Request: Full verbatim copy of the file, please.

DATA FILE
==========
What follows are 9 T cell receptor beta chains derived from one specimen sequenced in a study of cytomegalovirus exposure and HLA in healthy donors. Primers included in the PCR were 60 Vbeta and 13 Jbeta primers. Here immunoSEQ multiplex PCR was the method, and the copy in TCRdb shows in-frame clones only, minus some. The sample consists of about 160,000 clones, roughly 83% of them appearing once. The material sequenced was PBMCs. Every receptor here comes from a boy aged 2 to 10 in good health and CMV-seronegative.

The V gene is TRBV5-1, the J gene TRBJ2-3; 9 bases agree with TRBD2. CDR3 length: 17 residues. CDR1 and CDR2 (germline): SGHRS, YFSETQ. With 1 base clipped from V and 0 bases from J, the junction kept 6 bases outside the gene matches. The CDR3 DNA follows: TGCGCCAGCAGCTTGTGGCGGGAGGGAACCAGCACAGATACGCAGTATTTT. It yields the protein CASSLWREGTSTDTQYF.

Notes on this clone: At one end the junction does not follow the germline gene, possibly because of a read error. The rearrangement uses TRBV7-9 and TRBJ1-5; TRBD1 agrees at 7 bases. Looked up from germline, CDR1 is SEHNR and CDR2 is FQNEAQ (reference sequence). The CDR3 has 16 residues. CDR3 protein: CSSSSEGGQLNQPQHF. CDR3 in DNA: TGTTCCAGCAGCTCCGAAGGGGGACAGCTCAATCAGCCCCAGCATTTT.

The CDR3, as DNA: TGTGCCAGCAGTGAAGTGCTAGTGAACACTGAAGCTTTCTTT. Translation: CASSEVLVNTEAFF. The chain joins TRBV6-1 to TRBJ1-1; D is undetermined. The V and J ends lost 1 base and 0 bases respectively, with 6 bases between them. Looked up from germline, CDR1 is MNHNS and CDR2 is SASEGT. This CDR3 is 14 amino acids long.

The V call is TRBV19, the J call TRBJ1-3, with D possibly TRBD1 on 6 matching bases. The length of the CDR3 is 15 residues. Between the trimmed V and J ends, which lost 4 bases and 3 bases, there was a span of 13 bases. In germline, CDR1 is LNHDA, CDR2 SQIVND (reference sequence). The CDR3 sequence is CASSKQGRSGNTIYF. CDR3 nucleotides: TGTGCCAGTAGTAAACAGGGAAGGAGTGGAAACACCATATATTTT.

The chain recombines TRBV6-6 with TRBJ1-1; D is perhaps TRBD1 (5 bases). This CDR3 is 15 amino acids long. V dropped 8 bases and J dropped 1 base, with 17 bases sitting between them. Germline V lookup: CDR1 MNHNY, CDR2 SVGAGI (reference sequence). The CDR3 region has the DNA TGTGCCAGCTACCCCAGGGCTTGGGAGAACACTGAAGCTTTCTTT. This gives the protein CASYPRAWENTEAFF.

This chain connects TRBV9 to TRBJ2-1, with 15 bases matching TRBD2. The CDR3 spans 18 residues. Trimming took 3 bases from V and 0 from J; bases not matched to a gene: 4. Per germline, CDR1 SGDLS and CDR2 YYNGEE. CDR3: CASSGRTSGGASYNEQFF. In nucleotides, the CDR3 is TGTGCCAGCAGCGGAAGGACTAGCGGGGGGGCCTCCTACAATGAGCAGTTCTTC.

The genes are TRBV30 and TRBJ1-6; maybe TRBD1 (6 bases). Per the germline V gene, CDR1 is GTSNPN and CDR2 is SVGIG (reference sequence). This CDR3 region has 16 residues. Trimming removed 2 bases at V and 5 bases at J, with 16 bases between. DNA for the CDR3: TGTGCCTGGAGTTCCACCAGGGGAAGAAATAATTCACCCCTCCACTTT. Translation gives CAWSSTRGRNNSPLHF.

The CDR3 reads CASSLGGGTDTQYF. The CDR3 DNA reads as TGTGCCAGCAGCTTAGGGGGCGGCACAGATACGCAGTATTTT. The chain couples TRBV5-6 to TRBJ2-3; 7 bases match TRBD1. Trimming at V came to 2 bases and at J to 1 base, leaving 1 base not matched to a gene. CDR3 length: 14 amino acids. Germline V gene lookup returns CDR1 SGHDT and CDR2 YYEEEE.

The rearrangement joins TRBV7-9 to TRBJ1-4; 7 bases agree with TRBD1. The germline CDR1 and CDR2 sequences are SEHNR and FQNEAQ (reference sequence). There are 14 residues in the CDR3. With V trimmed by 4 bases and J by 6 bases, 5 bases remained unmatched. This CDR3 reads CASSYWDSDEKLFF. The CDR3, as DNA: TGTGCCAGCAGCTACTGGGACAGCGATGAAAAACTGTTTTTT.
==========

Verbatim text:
What follows are 9 T cell receptor beta chains derived from one specimen sequenced in a study of cytomegalovirus exposure and HLA in healthy donors. Primers included in the PCR were 60 Vbeta and 13 Jbeta primers. Here immunoSEQ multiplex PCR was the method, and the copy in TCRdb shows in-frame clones only, minus some. The sample consists of about 160,000 clones, roughly 83% of them appearing once. The material sequenced was PBMCs. Every receptor here comes from a boy aged 2 to 10 in good health and CMV-seronegative.

The V gene is TRBV5-1, the J gene TRBJ2-3; 9 bases agree with TRBD2. CDR3 length: 17 residues. CDR1 and CDR2 (germline): SGHRS, YFSETQ. With 1 base clipped from V and 0 bases from J, the junction kept 6 bases outside the gene matches. The CDR3 DNA follows: TGCGCCAGCAGCTTGTGGCGGGAGGGAACCAGCACAGATACGCAGTATTTT. It yields the protein CASSLWREGTSTDTQYF.

Notes on this clone: At one end the junction does not follow the germline gene, possibly because of a read error. The rearrangement uses TRBV7-9 and TRBJ1-5; TRBD1 agrees at 7 bases. Looked up from germline, CDR1 is SEHNR and CDR2 is FQNEAQ (reference sequence). The CDR3 has 16 residues. CDR3 protein: CSSSSEGGQLNQPQHF. CDR3 in DNA: TGTTCCAGCAGCTCCGAAGGGGGACAGCTCAATCAGCCCCAGCATTTT.

The CDR3, as DNA: TGTGCCAGCAGTGAAGTGCTAGTGAACACTGAAGCTTTCTTT. Translation: CASSEVLVNTEAFF. The chain joins TRBV6-1 to TRBJ1-1; D is undetermined. The V and J ends lost 1 base and 0 bases respectively, with 6 bases between them. Looked up from germline, CDR1 is MNHNS and CDR2 is SASEGT. This CDR3 is 14 amino acids long.

The V call is TRBV19, the J call TRBJ1-3, with D possibly TRBD1 on 6 matching bases. The length of the CDR3 is 15 residues. Between the trimmed V and J ends, which lost 4 bases and 3 bases, there was a span of 13 bases. In germline, CDR1 is LNHDA, CDR2 SQIVND (reference sequence). The CDR3 sequence is CASSKQGRSGNTIYF. CDR3 nucleotides: TGTGCCAGTAGTAAACAGGGAAGGAGTGGAAACACCATATATTTT.

The chain recombines TRBV6-6 with TRBJ1-1; D is perhaps TRBD1 (5 bases). This CDR3 is 15 amino acids long. V dropped 8 bases and J dropped 1 base, with 17 bases sitting between them. Germline V lookup: CDR1 MNHNY, CDR2 SVGAGI (reference sequence). The CDR3 region has the DNA TGTGCCAGCTACCCCAGGGCTTGGGAGAACACTGAAGCTTTCTTT. This gives the protein CASYPRAWENTEAFF.

This chain connects TRBV9 to TRBJ2-1, with 15 bases matching TRBD2. The CDR3 spans 18 residues. Trimming took 3 bases from V and 0 from J; bases not matched to a gene: 4. Per germline, CDR1 SGDLS and CDR2 YYNGEE. CDR3: CASSGRTSGGASYNEQFF. In nucleotides, the CDR3 is TGTGCCAGCAGCGGAAGGACTAGCGGGGGGGCCTCCTACAATGAGCAGTTCTTC.

The genes are TRBV30 and TRBJ1-6; maybe TRBD1 (6 bases). Per the germline V gene, CDR1 is GTSNPN and CDR2 is SVGIG (reference sequence). This CDR3 region has 16 residues. Trimming removed 2 bases at V and 5 bases at J, with 16 bases between. DNA for the CDR3: TGTGCCTGGAGTTCCACCAGGGGAAGAAATAATTCACCCCTCCACTTT. Translation gives CAWSSTRGRNNSPLHF.

The CDR3 reads CASSLGGGTDTQYF. The CDR3 DNA reads as TGTGCCAGCAGCTTAGGGGGCGGCACAGATACGCAGTATTTT. The chain couples TRBV5-6 to TRBJ2-3; 7 bases match TRBD1. Trimming at V came to 2 bases and at J to 1 base, leaving 1 base not matched to a gene. CDR3 length: 14 amino acids. Germline V gene lookup returns CDR1 SGHDT and CDR2 YYEEEE.

The rearrangement joins TRBV7-9 to TRBJ1-4; 7 bases agree with TRBD1. The germline CDR1 and CDR2 sequences are SEHNR and FQNEAQ (reference sequence). There are 14 residues in the CDR3. With V trimmed by 4 bases and J by 6 bases, 5 bases remained unmatched. This CDR3 reads CASSYWDSDEKLFF. The CDR3, as DNA: TGTGCCAGCAGCTACTGGGACAGCGATGAAAAACTGTTTTTT.